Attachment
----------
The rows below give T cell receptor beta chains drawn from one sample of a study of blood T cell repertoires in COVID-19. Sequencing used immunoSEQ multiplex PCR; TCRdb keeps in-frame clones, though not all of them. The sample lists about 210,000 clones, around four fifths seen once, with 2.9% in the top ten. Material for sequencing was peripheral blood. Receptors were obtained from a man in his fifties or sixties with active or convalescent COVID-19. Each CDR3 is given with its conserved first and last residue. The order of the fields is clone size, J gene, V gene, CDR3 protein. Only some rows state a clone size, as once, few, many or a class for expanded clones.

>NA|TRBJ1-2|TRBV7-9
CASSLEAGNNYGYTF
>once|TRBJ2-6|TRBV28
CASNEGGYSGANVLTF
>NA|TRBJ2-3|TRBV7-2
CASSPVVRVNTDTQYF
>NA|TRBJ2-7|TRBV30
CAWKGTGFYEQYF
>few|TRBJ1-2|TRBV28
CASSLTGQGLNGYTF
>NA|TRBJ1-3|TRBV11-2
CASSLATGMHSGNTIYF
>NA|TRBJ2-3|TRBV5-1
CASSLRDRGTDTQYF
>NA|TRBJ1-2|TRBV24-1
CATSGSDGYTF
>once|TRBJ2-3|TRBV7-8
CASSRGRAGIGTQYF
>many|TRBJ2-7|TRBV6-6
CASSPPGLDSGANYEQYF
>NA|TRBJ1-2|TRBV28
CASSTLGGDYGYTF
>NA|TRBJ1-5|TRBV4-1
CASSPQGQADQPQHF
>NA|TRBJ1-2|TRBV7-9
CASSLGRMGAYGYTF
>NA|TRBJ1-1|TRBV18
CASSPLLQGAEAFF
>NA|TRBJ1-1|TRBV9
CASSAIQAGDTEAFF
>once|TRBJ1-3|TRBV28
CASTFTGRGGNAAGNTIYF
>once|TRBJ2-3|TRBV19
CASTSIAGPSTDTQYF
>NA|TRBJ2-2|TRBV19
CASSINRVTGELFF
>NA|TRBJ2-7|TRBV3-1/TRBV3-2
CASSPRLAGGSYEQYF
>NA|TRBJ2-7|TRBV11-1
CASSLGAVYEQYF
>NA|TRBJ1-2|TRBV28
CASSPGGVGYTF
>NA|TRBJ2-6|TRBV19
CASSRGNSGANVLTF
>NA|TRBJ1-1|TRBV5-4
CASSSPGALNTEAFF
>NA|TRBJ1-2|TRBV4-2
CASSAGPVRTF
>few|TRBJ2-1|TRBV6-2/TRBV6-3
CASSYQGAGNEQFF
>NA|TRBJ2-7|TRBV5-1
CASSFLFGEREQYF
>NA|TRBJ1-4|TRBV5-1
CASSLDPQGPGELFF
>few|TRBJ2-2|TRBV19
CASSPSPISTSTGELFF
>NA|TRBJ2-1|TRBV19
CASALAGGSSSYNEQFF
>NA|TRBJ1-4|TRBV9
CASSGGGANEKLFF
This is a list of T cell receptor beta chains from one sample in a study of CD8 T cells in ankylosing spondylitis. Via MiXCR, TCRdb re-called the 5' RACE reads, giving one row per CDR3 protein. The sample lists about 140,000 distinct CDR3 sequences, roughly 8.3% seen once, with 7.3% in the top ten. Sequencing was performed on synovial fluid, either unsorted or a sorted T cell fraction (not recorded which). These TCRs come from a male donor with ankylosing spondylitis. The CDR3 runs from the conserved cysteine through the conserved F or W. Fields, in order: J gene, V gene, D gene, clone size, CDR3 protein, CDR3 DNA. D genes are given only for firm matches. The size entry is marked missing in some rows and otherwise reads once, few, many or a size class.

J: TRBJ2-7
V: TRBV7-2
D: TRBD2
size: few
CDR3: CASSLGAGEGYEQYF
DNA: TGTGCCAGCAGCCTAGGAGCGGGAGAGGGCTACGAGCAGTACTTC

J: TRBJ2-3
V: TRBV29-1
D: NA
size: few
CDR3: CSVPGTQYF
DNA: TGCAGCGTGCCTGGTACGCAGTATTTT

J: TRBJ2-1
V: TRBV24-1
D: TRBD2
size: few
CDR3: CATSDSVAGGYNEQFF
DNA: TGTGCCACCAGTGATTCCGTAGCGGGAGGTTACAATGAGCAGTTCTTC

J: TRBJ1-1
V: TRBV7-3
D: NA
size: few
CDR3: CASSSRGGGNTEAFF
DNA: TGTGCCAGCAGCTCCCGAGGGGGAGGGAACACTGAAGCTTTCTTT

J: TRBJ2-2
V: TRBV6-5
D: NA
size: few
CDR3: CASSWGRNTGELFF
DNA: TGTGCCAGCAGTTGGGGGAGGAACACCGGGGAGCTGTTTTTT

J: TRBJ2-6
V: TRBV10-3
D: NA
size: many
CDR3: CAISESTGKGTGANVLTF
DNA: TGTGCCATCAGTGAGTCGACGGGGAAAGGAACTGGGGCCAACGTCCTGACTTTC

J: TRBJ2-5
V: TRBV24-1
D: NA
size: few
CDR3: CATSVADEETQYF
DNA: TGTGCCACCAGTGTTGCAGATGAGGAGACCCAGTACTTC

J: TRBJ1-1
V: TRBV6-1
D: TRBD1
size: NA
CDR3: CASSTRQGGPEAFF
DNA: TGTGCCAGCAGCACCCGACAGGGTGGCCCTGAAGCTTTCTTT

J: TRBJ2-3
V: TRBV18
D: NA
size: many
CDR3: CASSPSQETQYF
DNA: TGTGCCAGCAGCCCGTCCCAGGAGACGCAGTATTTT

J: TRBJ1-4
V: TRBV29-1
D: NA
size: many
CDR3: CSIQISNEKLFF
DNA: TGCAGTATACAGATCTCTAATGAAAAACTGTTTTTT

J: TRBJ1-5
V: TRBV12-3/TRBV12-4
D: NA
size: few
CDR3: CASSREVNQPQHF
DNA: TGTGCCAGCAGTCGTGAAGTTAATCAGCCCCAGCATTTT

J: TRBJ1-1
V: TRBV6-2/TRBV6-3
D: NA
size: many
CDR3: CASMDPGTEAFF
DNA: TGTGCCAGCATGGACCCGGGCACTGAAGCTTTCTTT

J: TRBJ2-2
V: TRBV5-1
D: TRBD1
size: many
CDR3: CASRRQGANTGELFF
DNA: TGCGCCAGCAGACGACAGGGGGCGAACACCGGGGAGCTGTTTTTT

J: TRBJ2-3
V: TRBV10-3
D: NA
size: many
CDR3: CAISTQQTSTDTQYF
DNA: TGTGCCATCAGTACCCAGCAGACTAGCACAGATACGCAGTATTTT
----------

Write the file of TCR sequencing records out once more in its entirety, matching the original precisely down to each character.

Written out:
The rows below give T cell receptor beta chains drawn from one sample of a study of blood T cell repertoires in COVID-19. Sequencing used immunoSEQ multiplex PCR; TCRdb keeps in-frame clones, though not all of them. The sample lists about 210,000 clones, around four fifths seen once, with 2.9% in the top ten. Material for sequencing was peripheral blood. Receptors were obtained from a man in his fifties or sixties with active or convalescent COVID-19. Each CDR3 is given with its conserved first and last residue. The order of the fields is clone size, J gene, V gene, CDR3 protein. Only some rows state a clone size, as once, few, many or a class for expanded clones.

>NA|TRBJ1-2|TRBV7-9
CASSLEAGNNYGYTF
>once|TRBJ2-6|TRBV28
CASNEGGYSGANVLTF
>NA|TRBJ2-3|TRBV7-2
CASSPVVRVNTDTQYF
>NA|TRBJ2-7|TRBV30
CAWKGTGFYEQYF
>few|TRBJ1-2|TRBV28
CASSLTGQGLNGYTF
>NA|TRBJ1-3|TRBV11-2
CASSLATGMHSGNTIYF
>NA|TRBJ2-3|TRBV5-1
CASSLRDRGTDTQYF
>NA|TRBJ1-2|TRBV24-1
CATSGSDGYTF
>once|TRBJ2-3|TRBV7-8
CASSRGRAGIGTQYF
>many|TRBJ2-7|TRBV6-6
CASSPPGLDSGANYEQYF
>NA|TRBJ1-2|TRBV28
CASSTLGGDYGYTF
>NA|TRBJ1-5|TRBV4-1
CASSPQGQADQPQHF
>NA|TRBJ1-2|TRBV7-9
CASSLGRMGAYGYTF
>NA|TRBJ1-1|TRBV18
CASSPLLQGAEAFF
>NA|TRBJ1-1|TRBV9
CASSAIQAGDTEAFF
>once|TRBJ1-3|TRBV28
CASTFTGRGGNAAGNTIYF
>once|TRBJ2-3|TRBV19
CASTSIAGPSTDTQYF
>NA|TRBJ2-2|TRBV19
CASSINRVTGELFF
>NA|TRBJ2-7|TRBV3-1/TRBV3-2
CASSPRLAGGSYEQYF
>NA|TRBJ2-7|TRBV11-1
CASSLGAVYEQYF
>NA|TRBJ1-2|TRBV28
CASSPGGVGYTF
>NA|TRBJ2-6|TRBV19
CASSRGNSGANVLTF
>NA|TRBJ1-1|TRBV5-4
CASSSPGALNTEAFF
>NA|TRBJ1-2|TRBV4-2
CASSAGPVRTF
>few|TRBJ2-1|TRBV6-2/TRBV6-3
CASSYQGAGNEQFF
>NA|TRBJ2-7|TRBV5-1
CASSFLFGEREQYF
>NA|TRBJ1-4|TRBV5-1
CASSLDPQGPGELFF
>few|TRBJ2-2|TRBV19
CASSPSPISTSTGELFF
>NA|TRBJ2-1|TRBV19
CASALAGGSSSYNEQFF
>NA|TRBJ1-4|TRBV9
CASSGGGANEKLFF
This is a list of T cell receptor beta chains from one sample in a study of CD8 T cells in ankylosing spondylitis. Via MiXCR, TCRdb re-called the 5' RACE reads, giving one row per CDR3 protein. The sample lists about 140,000 distinct CDR3 sequences, roughly 8.3% seen once, with 7.3% in the top ten. Sequencing was performed on synovial fluid, either unsorted or a sorted T cell fraction (not recorded which). These TCRs come from a male donor with ankylosing spondylitis. The CDR3 runs from the conserved cysteine through the conserved F or W. Fields, in order: J gene, V gene, D gene, clone size, CDR3 protein, CDR3 DNA. D genes are given only for firm matches. The size entry is marked missing in some rows and otherwise reads once, few, many or a size class.

J: TRBJ2-7
V: TRBV7-2
D: TRBD2
size: few
CDR3: CASSLGAGEGYEQYF
DNA: TGTGCCAGCAGCCTAGGAGCGGGAGAGGGCTACGAGCAGTACTTC

J: TRBJ2-3
V: TRBV29-1
D: NA
size: few
CDR3: CSVPGTQYF
DNA: TGCAGCGTGCCTGGTACGCAGTATTTT

J: TRBJ2-1
V: TRBV24-1
D: TRBD2
size: few
CDR3: CATSDSVAGGYNEQFF
DNA: TGTGCCACCAGTGATTCCGTAGCGGGAGGTTACAATGAGCAGTTCTTC

J: TRBJ1-1
V: TRBV7-3
D: NA
size: few
CDR3: CASSSRGGGNTEAFF
DNA: TGTGCCAGCAGCTCCCGAGGGGGAGGGAACACTGAAGCTTTCTTT

J: TRBJ2-2
V: TRBV6-5
D: NA
size: few
CDR3: CASSWGRNTGELFF
DNA: TGTGCCAGCAGTTGGGGGAGGAACACCGGGGAGCTGTTTTTT

J: TRBJ2-6
V: TRBV10-3
D: NA
size: many
CDR3: CAISESTGKGTGANVLTF
DNA: TGTGCCATCAGTGAGTCGACGGGGAAAGGAACTGGGGCCAACGTCCTGACTTTC

J: TRBJ2-5
V: TRBV24-1
D: NA
size: few
CDR3: CATSVADEETQYF
DNA: TGTGCCACCAGTGTTGCAGATGAGGAGACCCAGTACTTC

J: TRBJ1-1
V: TRBV6-1
D: TRBD1
size: NA
CDR3: CASSTRQGGPEAFF
DNA: TGTGCCAGCAGCACCCGACAGGGTGGCCCTGAAGCTTTCTTT

J: TRBJ2-3
V: TRBV18
D: NA
size: many
CDR3: CASSPSQETQYF
DNA: TGTGCCAGCAGCCCGTCCCAGGAGACGCAGTATTTT

J: TRBJ1-4
V: TRBV29-1
D: NA
size: many
CDR3: CSIQISNEKLFF
DNA: TGCAGTATACAGATCTCTAATGAAAAACTGTTTTTT

J: TRBJ1-5
V: TRBV12-3/TRBV12-4
D: NA
size: few
CDR3: CASSREVNQPQHF
DNA: TGTGCCAGCAGTCGTGAAGTTAATCAGCCCCAGCATTTT

J: TRBJ1-1
V: TRBV6-2/TRBV6-3
D: NA
size: many
CDR3: CASMDPGTEAFF
DNA: TGTGCCAGCATGGACCCGGGCACTGAAGCTTTCTTT

J: TRBJ2-2
V: TRBV5-1
D: TRBD1
size: many
CDR3: CASRRQGANTGELFF
DNA: TGCGCCAGCAGACGACAGGGGGCGAACACCGGGGAGCTGTTTTTT

J: TRBJ2-3
V: TRBV10-3
D: NA
size: many
CDR3: CAISTQQTSTDTQYF
DNA: TGTGCCATCAGTACCCAGCAGACTAGCACAGATACGCAGTATTTT